And so it seemed, the first couple of years. They’d rounded up several groups identified by the FBI and the CIA as fomenting dissent and radicalizing youth, especially in urban areas. He thought he’d been doing some good. Now, this wasn’t what he’d signed up for but there didn’t seem to be any way out. His own wife was Army. While he didn’t have any female members, his wife worked in Communications, the squadron commander, for Pete’s sake. Dinner was going to be unpleasant.

At his office he reviewed the interviews for the day. He was a third of the way through the list when a name popped out at him. Zuri Flynn. His breath caught in his throat. It was his sister-in-law. His heart sank. Her family was Jewish. His brother was going to be crushed. He loved Zuri.

Flynn closed his eyes. Thank God there were no children. That would be too much. Why did they put her in his interview room? A message, he was sure. If it could happen to his family, it could happen to anyone. He leaned over and grabbed his trashcan and vomited. Better to get it out of his system now. He wouldn’t be able to offer any emotion in the room. Zuri would be devastated.

Thank you for reading.

The Home, Part 3: Flash Fiction Friday Post

See Part 2 here.

Morgue__Table_by_anaisroberts from Deposit Photos

The Home, Part 3

Ralph and Mike waved. I waved back.

In the doctor’s office the guard motioned me to sit down.

Jenkins nodded to me. “Mrs. Nathan.”

“Doctor.” He wasn’t too bad as the aliens went. At least he could speak clearly.

“You took a walk this afternoon.”

I waited. Let him ask me a question. I wasn’t going to give up anything I didn’t have to.

He fiddled with his pen.

If he thought I’d be uncomfortable with a long silence, he was wrong. I had been a counsellor and knew all the tricks of the trade. I folded my hands in my lap and waited in the blessed quiet.

The clock on the wall behind him ticked off the seconds. Loud in the quiet room.

“Why did you leave the dayroom, Laurie?”

Score one for me. He spoke first. And now he was trying the friendly familiarity tact. When I entered I was Mrs. Nathan. “What do you mean?” I put on an innocent face. I was having fun for a change.

“The staff tell me they found you in your room.”

I shrugged. “I don’t recall.”

He tapped his pen on the desk top and took a deep breath. “Now, Laurie. Let’s not be difficult. What’s the problem today? It’s not like you to be a trouble-maker.”

“I could use another blanket on my bed.” If I had to be in here, let’s see if I could get something out of it.”

“Perhaps you were confused?”

“I’m not confused. I’m old.”

Jenkins wrote a note in his book, glancing up at me as he wrote. “We’ll see about another blanket.”

Well! I was surprised at the quick capitulation. “Thank you.”

He nodded and checked his file. “You’ve been with us six months now. How are you enjoying your stay?”

I did my best not to grind my teeth. Enjoying my stay? Did he think this was a resort? “I’d rather be home.” Who knows. Maybe he’d listen.

“Hmmm.” He flipped though the file. “It says here you were having difficulty at home alone.”

“No. I wasn’t.”

It was his turn to shrug. “Your son thought so, Laurie. You were falling, unable to keep your home tidy.”

“That’s not a crime, last I knew.”

“But it is a health and safety issue. Your son was very worried about you.”

“So I can check out at any time?”

His head slowly shook. “I’m afraid not. Your son signed you in. Don’t you remember?”

I did remember. I was furious with Stan. I told him it was just a cold. I was fine but he insisted that I needed full-time care. I had been helpless because I’d made him my health proxy after my husband died. For just in case. Now I was here. “There’s nothing wrong with me.”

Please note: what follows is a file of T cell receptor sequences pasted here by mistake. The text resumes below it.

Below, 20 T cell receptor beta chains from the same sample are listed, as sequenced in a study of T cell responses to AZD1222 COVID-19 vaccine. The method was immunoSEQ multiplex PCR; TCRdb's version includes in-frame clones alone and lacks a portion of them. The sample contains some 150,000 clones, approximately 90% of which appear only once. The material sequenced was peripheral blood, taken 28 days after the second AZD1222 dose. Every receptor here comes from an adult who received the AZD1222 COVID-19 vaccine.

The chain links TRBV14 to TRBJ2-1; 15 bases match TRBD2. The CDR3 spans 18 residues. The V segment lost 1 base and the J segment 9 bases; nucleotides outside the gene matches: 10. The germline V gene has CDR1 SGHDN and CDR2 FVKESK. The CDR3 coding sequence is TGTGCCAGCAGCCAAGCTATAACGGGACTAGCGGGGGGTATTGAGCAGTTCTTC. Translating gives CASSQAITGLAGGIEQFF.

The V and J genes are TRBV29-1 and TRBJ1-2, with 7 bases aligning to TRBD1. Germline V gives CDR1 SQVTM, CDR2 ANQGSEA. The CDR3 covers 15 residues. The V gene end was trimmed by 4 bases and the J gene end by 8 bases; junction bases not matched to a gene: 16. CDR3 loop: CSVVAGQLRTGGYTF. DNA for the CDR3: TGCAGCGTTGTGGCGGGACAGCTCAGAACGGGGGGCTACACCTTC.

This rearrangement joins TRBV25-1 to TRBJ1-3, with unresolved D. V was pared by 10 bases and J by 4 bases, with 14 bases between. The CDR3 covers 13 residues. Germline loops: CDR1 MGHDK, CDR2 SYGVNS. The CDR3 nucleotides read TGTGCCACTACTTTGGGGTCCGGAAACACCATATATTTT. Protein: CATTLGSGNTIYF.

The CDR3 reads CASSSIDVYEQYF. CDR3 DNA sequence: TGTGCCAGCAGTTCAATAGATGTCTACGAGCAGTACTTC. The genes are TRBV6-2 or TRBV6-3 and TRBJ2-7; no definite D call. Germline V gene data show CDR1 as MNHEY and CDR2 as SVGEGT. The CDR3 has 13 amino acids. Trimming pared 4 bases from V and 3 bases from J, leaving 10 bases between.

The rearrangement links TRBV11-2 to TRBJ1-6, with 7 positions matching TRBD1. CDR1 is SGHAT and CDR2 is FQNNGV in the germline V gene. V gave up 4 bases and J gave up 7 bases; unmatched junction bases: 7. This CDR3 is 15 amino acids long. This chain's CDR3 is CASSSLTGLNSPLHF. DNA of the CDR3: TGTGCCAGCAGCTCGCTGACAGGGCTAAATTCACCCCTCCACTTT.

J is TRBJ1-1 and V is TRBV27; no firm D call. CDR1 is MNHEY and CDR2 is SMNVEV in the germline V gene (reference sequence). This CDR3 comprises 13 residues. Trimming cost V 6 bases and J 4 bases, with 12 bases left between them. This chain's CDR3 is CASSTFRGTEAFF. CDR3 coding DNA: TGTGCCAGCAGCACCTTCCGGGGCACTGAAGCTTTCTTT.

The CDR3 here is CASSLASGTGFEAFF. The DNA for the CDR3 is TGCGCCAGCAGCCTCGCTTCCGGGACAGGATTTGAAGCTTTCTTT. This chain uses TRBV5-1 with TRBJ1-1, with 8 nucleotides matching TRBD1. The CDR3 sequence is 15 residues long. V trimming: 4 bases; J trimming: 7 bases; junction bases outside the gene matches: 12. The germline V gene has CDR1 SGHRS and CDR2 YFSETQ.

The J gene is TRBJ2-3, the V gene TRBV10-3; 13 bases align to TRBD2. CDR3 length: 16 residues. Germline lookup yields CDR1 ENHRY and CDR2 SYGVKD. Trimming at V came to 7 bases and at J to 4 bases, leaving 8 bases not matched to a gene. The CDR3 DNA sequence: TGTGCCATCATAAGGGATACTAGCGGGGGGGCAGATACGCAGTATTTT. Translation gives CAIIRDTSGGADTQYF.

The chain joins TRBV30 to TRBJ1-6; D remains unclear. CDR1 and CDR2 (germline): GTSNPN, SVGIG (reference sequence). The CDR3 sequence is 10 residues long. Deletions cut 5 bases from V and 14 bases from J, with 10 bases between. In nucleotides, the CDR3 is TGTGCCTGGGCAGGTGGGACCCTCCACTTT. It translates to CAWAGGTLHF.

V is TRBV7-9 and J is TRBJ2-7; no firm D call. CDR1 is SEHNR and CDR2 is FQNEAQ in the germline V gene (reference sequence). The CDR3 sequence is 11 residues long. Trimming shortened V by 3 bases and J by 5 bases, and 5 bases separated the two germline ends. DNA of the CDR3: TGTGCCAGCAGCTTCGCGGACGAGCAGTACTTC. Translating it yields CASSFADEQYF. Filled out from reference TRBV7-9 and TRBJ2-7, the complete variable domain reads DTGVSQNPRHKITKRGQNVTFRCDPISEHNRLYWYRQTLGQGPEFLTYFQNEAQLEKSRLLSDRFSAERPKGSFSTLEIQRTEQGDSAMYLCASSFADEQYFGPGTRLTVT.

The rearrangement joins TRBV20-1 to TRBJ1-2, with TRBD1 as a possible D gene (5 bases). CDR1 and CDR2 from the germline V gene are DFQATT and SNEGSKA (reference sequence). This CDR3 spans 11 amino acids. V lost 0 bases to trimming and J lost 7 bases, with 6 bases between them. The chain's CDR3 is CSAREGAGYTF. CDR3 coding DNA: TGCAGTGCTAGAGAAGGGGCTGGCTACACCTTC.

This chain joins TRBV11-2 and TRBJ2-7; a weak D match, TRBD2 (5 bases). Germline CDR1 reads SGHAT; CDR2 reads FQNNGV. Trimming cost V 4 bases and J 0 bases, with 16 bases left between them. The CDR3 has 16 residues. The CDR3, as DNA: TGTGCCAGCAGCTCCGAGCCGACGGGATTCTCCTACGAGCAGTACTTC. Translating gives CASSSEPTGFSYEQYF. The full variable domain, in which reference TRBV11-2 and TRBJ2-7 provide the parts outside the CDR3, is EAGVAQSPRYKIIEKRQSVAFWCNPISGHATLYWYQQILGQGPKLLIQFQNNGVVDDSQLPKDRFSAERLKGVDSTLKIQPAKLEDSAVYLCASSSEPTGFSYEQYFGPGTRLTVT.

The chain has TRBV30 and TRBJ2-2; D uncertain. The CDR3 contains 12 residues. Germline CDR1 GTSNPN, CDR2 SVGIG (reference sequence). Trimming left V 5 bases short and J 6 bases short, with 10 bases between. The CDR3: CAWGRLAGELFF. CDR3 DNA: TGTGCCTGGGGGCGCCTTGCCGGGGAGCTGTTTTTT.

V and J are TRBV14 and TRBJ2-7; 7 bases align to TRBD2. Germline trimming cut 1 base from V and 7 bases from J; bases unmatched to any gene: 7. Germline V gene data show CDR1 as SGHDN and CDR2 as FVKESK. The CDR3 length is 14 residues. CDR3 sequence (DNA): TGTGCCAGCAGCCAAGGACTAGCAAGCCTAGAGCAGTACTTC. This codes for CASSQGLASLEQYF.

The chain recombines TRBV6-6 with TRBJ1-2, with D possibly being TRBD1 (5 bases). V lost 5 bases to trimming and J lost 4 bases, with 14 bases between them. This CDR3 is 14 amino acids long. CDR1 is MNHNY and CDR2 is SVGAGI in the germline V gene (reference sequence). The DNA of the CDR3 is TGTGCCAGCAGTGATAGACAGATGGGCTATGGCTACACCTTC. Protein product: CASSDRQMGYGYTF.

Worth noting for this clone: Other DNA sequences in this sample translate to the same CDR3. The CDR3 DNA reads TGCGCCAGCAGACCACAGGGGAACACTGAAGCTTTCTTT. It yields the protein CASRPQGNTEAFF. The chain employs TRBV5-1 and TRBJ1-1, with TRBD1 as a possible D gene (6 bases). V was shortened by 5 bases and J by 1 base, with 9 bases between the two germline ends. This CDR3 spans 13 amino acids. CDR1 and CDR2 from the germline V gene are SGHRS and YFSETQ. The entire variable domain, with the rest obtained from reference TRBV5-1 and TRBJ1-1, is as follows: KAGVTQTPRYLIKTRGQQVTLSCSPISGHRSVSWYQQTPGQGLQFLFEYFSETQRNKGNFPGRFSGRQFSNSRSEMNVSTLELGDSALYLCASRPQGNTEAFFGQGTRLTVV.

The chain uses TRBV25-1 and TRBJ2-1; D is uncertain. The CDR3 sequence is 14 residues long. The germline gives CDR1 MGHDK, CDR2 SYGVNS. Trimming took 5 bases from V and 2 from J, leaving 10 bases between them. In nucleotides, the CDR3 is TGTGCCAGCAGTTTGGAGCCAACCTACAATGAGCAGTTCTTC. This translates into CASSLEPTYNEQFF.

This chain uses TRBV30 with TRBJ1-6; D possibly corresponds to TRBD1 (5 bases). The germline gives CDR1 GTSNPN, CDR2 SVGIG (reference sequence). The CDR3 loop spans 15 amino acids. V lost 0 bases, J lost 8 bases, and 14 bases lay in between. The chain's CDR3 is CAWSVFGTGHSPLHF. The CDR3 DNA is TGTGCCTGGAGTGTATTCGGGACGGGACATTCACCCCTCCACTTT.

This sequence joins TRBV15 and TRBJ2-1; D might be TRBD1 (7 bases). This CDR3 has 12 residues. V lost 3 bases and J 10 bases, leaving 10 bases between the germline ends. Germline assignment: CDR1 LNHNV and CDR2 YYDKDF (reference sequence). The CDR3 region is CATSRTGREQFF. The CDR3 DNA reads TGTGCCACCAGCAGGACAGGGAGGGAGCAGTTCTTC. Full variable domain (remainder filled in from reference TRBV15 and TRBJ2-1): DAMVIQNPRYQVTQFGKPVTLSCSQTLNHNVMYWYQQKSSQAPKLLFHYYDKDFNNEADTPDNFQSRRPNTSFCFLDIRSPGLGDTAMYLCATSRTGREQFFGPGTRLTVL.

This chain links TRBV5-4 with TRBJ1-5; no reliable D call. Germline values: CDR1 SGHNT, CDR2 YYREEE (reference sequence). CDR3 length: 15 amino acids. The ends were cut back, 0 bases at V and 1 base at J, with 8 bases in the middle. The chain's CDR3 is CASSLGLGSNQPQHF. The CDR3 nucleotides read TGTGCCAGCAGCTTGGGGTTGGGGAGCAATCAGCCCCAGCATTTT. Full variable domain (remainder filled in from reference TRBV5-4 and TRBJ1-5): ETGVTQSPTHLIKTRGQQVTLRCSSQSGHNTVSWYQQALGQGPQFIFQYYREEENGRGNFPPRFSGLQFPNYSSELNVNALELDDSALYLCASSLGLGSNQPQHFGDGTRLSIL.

“You’re seventy-eight, Laurie. It’s time for you to relax and let others take care of you.”

“I can take care of myself.” I clenched my hands into fists. He didn’t answer and that made me even more furious.

“We can’t have you wandering around, Laurie. I think a few micrograms of benzodiazepine would be appropriate. To keep you calm.”

“I’m calm enough.”

Jenkins nodded but pushed a button on his phone. The door opened and the goon who’d dragged me in here came in and stood behind my chair.

“Carl. Please take Mrs. Nathan back to the dayroom. There’ll be a new prescription for her in the file.”

Carl, if that was its real name, put a hand on my shoulder. My skin crawled. The interview did not end the way I had hoped.

“Laurie, we’ll talk again.”

I snorted. Some talk. I stood up as Carl squeezed my shoulder. I jerked it away form him and marched out of the office ahead of the goon. I plopped into my chair. When the goon left, Edna, Ralph, and Mike leaned over to look at me.

“What happened,” Edna whispered just loud enough to be heard over the noise box.

“I lost. The so-called Doctor Jenkins prescribed something to keep me calm.”

Ralph looked horrified. Mike and Edna were concerned. “Oh, no,” Edan cried out.

I had my arms crossed in front of me to control my shaking. I didn’t want to end up like Ralph, drooling and mindless most of the day. “My own fault, walking in there with an attitude.”

Mike asked, “What did he say?”

“He said I can’t sign myself out, for one thing.” My knee started bouncing. “I was sick when my son signed me in. I’m fine now. I could go home.” The more I thought about it, the angrier I became. What was wrong with Stan, signing me into this pit?

Edna put a hand on my arm. “I’m so sorry, Laurie.”

I hated the comfort her hand on my arm gave me. I wanted to be angry. “Can you see that all of the staff are aliens?” I asked it suddenly. I wanted confirmation that they saw what I did.

All three of them looked around in alarm.

“Shh.” Mike put a finger over his lips. “They’ll hear!”

Ralph looked sick. I wondered if he was going to throw up.

“So you see it, too?”

They all nodded but were keeping their eyes down.

“We need to do something,” I said.

If anything, Ralph looked even more sick.

“Do what?” Edna asked. “We’re helpless in here.”

Mike and Ralph nodded.

“Crap!” I put a hand on my knee to keep it from jumping up and down. “The first thing we have to do is stop taking their miserable drugs. They’re making us stupid.”

Ralph brightened. He was always better in the afternoon. “How?”

I grinned at him. “I don’t know. They’re pretty diligent about making us swallow those pills.”

“We’d have to make sure we act as though we took them.” Edna stared at the ceiling.

“Docile.” Mike nodded. “Not too active.”

“But then what?” Ralph asked.

“We get out of here. I’ve had enough.”

All three nodded.

I sat back in my chair. We had a team. Now we needed a plan.

Return next week for Part 4.